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State Truancy Crisis: 1 In 4 Elementary Students Missing School

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A new study released today by the state's attorney general says that more than 1 in 4 California elementary students are truant each year.

Nearly 1 million each year are missing more school than they should be, State Attorney General Kamala D. Harris said in the first annual report on the subject, labeled, "Attorney General's 2013 Report on California's Elementary School Truancy & Absenteeism Crisis."

Harris writes, "California is facing an attendance crisis, with dire consequences for our economy, our safety, and our children. Truancy and chronic absence occurs in elementary schools across the state, at rates that are deeply troubling."

Among the statistics cited in the report:

  • In California last year, 1 million elementary school students were truant and 250,000 students missed 18 or more school days.
  • In some California elementary schools, 92 percent of students were truant last year.
  • California school districts are losing $1.4 billion in funding due to truant students.
  • The counties with the highest truancy rate, according to the report, are Santa Cruz, San Luis Obispo and Calaveras, which averaged 30 percent last year.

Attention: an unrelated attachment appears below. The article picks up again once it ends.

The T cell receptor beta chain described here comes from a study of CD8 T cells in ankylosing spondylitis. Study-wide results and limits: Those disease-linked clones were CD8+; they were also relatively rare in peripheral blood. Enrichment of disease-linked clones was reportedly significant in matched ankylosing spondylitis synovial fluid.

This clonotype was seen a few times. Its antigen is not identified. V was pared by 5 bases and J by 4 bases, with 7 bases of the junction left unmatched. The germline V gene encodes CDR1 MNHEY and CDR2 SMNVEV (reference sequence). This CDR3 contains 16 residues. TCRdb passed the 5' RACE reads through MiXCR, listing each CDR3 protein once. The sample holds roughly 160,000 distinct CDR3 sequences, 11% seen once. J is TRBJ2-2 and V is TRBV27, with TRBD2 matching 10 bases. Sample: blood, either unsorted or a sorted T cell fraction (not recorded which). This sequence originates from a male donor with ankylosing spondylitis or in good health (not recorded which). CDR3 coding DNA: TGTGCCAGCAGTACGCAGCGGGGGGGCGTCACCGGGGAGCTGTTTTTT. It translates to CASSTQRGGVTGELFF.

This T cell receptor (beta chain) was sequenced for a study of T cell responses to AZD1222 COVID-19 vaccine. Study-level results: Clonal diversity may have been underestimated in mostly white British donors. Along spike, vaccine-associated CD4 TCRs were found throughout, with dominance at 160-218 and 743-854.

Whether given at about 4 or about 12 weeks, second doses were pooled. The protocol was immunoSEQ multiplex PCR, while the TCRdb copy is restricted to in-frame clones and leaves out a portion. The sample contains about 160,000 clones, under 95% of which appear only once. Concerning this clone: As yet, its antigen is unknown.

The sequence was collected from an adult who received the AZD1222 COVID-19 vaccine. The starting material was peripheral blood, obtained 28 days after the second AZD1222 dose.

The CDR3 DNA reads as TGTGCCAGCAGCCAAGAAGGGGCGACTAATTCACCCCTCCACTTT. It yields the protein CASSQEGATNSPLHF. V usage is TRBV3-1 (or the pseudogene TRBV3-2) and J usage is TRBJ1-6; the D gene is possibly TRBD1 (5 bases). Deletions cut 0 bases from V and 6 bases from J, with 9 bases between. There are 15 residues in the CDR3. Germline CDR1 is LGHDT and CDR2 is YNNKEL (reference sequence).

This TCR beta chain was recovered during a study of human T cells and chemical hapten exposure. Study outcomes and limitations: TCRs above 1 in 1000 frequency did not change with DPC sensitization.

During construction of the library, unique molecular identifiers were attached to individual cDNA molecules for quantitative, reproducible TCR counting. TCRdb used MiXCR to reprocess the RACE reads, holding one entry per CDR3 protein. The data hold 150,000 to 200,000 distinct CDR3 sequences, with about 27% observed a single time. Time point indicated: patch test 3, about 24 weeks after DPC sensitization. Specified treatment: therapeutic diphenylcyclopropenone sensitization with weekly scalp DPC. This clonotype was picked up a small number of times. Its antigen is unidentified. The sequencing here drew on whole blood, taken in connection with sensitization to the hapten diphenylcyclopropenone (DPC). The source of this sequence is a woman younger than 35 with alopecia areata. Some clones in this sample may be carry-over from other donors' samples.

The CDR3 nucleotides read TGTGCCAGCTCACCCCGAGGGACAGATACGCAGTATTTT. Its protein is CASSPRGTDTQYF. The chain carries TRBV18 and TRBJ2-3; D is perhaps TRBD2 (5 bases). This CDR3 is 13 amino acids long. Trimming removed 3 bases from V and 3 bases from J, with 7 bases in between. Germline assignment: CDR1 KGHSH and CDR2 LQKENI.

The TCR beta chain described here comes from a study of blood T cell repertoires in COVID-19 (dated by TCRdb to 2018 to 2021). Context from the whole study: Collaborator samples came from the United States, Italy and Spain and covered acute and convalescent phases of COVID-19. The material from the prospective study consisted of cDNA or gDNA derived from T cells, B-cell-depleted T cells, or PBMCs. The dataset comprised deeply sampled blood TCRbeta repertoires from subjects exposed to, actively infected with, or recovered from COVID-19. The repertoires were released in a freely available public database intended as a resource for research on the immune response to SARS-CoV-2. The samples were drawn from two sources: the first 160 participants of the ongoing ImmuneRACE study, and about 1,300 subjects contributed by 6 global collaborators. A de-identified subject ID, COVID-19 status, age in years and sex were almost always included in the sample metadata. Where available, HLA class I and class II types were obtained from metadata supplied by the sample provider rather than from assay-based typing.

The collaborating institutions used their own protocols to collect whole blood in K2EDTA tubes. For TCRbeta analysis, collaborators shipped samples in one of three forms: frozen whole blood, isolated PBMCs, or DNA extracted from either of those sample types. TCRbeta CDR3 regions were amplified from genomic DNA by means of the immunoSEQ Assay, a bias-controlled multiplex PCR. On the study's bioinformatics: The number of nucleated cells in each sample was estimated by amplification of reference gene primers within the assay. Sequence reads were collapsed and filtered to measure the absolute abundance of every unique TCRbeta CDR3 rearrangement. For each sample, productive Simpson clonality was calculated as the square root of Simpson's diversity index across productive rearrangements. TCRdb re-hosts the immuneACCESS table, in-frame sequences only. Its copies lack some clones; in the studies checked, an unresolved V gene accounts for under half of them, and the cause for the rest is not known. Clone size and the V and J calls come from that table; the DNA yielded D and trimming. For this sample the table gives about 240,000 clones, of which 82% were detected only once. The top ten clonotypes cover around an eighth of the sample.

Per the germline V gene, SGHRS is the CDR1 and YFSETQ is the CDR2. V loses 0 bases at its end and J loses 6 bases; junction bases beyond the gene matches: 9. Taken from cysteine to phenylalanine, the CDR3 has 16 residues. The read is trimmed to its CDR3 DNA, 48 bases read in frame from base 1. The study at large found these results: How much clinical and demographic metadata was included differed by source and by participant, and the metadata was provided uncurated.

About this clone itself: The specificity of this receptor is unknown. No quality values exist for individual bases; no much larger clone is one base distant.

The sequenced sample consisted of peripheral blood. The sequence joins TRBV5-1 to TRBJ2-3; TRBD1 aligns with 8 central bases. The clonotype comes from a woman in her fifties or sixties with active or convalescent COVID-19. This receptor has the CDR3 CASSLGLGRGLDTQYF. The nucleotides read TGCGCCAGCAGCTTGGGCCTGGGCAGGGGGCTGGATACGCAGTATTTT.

• Los Angeles County's rate was 20.5 percent, with about 166,000 truant elementary students.
  • 3 out of the 5 elementary campuses with truancy rates at 90 percent or higher were in the Pasadena Unified School District, where the overall truancy rate was 66 percent last year.
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The state defines truancy as "incurring three unexcused absences or tardies in excess of 30 minutes without a valid excuse during a school year." Students who are chronically truant are considered high risk for academic failure.
Harris writes, "The findings are stark. We are failing our children."

In L.A. County, the losses from truancy amount to $340 million, according to the report.

Harris said in the statement, "This crisis is not only crippling for our economy, it is a basic threat to public safety," citing that dropouts often resort to crime. "Annually, dropouts cost California taxpayers an estimated $46.4 billion in incarceration, lost productivity and lost taxes," she said.

When Harris began sending out notices to parents that they could face criminal charges if they don't send their children to school, truancy rates fell 40 percent, Special Assistant Attorney General Brian Nelson told the LA Times.

Debra Duardo, L.A. Unified's executive director of student health and human services, tells the Times that the district is focusing on more supportive approaches to help families struggling with poverty, homelessness, mental illness and substance abuse, the main causes of truancy.